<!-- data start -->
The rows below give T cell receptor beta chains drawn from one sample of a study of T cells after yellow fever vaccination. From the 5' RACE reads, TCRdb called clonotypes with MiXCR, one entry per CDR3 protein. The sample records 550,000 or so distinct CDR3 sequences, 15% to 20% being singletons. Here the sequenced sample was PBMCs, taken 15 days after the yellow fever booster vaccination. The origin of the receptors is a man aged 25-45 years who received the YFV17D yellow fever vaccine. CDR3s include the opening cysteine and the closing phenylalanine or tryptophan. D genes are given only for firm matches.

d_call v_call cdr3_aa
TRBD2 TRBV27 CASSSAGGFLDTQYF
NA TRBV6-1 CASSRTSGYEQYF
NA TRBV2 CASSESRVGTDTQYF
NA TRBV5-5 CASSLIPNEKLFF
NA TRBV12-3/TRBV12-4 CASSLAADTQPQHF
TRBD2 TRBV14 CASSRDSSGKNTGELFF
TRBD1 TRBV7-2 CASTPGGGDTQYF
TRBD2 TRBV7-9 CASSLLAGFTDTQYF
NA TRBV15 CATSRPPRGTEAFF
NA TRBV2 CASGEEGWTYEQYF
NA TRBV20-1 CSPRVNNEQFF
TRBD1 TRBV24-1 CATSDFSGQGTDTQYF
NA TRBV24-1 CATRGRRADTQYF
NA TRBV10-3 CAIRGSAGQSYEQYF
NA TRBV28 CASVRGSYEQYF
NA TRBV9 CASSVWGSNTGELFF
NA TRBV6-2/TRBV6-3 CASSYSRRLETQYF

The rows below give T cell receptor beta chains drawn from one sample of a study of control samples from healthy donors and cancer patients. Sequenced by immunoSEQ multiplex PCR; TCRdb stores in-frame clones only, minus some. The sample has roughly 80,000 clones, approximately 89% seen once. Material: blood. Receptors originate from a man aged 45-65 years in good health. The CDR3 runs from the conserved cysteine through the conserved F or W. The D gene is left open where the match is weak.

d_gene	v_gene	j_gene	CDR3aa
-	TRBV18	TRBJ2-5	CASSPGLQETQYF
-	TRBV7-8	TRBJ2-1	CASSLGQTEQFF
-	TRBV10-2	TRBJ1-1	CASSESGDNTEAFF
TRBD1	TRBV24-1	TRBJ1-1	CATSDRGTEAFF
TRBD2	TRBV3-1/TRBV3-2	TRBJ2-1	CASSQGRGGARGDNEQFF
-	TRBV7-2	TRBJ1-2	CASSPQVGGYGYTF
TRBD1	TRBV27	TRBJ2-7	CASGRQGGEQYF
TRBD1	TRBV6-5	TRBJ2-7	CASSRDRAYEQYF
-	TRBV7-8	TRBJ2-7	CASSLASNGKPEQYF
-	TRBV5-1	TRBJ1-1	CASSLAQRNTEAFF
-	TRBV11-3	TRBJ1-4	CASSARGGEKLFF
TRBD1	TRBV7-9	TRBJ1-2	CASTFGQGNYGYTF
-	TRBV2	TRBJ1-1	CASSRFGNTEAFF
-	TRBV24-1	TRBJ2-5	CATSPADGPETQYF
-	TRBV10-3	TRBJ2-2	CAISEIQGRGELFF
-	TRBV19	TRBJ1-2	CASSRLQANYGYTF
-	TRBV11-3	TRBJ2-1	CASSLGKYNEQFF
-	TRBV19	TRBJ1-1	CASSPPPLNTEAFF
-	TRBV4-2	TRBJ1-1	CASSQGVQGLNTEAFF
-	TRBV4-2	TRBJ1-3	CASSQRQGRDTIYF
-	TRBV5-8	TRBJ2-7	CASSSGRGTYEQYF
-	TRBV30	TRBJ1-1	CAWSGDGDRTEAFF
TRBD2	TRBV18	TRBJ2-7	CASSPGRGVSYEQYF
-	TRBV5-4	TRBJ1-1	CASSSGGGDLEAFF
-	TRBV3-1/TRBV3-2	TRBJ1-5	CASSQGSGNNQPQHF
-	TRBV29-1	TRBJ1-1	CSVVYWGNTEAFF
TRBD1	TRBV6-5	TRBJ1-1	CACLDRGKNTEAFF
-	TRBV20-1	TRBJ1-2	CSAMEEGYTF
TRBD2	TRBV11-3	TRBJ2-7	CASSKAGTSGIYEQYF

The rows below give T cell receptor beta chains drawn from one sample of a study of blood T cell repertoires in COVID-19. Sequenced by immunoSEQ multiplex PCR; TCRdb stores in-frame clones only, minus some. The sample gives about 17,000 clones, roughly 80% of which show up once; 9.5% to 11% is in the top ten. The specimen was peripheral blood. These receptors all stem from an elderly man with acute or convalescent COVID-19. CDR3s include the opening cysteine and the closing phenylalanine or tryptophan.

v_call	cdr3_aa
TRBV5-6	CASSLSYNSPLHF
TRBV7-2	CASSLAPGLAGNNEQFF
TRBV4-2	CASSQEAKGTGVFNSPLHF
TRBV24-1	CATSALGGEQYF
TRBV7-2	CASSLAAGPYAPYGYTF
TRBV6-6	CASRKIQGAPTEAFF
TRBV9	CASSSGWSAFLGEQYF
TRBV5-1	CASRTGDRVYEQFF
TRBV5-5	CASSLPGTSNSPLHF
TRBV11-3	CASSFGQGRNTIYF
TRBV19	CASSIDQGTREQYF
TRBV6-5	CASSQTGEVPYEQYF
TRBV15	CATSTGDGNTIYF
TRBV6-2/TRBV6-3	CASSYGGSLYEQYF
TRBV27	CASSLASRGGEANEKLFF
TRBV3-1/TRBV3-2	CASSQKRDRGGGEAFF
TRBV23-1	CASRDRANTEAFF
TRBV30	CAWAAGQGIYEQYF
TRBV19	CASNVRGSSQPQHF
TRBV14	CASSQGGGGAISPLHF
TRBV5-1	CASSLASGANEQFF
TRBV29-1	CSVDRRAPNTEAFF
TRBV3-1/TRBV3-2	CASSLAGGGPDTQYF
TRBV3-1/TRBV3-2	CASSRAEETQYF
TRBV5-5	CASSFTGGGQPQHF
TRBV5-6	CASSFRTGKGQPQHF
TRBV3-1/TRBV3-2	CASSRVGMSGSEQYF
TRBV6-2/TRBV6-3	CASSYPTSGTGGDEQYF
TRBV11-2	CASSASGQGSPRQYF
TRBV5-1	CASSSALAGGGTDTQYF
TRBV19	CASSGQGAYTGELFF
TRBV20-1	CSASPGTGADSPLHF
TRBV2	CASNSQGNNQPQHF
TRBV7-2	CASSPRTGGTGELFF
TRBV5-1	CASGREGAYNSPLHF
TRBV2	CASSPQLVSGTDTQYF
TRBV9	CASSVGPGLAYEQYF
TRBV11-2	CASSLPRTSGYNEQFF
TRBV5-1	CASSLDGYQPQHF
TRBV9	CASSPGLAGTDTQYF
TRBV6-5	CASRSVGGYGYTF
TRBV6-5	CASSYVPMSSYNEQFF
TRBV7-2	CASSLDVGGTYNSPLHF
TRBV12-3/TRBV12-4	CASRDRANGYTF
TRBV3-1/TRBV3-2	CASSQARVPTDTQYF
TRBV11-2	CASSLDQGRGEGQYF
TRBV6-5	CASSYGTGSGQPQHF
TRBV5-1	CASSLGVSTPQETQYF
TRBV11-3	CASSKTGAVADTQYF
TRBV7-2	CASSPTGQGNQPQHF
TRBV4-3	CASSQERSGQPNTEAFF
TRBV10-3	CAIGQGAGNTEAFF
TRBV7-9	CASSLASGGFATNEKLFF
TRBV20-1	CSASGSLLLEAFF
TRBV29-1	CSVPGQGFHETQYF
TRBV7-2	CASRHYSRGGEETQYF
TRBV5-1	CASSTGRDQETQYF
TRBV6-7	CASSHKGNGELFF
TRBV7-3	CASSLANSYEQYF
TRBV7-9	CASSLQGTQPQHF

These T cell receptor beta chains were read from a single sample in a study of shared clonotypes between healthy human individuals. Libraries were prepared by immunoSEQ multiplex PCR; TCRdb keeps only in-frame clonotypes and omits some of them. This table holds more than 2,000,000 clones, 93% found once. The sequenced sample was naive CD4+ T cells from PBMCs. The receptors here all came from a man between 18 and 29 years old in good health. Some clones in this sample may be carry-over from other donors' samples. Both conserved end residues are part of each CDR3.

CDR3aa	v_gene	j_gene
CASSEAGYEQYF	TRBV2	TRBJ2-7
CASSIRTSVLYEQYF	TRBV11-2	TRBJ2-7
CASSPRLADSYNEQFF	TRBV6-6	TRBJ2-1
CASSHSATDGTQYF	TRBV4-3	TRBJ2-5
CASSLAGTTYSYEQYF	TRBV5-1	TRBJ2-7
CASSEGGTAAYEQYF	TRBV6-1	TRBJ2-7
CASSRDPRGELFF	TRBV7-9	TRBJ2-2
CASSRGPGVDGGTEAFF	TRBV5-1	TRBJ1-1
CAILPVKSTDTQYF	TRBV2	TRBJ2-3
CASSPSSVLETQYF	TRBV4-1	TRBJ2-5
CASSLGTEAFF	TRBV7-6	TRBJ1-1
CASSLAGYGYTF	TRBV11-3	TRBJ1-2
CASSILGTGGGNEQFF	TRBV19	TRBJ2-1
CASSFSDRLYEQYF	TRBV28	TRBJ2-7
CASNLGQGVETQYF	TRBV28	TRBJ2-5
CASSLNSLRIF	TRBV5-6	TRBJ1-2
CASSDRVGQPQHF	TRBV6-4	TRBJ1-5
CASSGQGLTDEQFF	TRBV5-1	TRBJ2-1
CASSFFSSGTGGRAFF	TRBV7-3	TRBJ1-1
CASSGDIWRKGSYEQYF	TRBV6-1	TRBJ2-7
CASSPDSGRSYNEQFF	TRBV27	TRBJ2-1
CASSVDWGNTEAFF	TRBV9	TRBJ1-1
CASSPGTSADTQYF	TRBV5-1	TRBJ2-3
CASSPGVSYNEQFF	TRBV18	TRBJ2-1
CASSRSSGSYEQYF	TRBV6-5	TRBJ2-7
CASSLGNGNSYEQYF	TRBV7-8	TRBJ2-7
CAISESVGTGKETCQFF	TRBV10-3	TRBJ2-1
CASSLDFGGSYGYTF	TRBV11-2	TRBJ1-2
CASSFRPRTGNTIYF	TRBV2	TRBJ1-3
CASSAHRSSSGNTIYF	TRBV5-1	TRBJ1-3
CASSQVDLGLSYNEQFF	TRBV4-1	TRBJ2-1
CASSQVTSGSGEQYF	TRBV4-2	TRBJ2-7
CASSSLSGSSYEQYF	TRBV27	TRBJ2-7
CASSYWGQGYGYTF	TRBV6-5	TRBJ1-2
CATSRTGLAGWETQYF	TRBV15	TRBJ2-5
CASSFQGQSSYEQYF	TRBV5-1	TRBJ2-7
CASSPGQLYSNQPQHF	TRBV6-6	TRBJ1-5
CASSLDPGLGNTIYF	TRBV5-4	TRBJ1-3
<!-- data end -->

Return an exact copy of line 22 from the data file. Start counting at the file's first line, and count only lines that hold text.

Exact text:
-	TRBV18	TRBJ2-5	CASSPGLQETQYF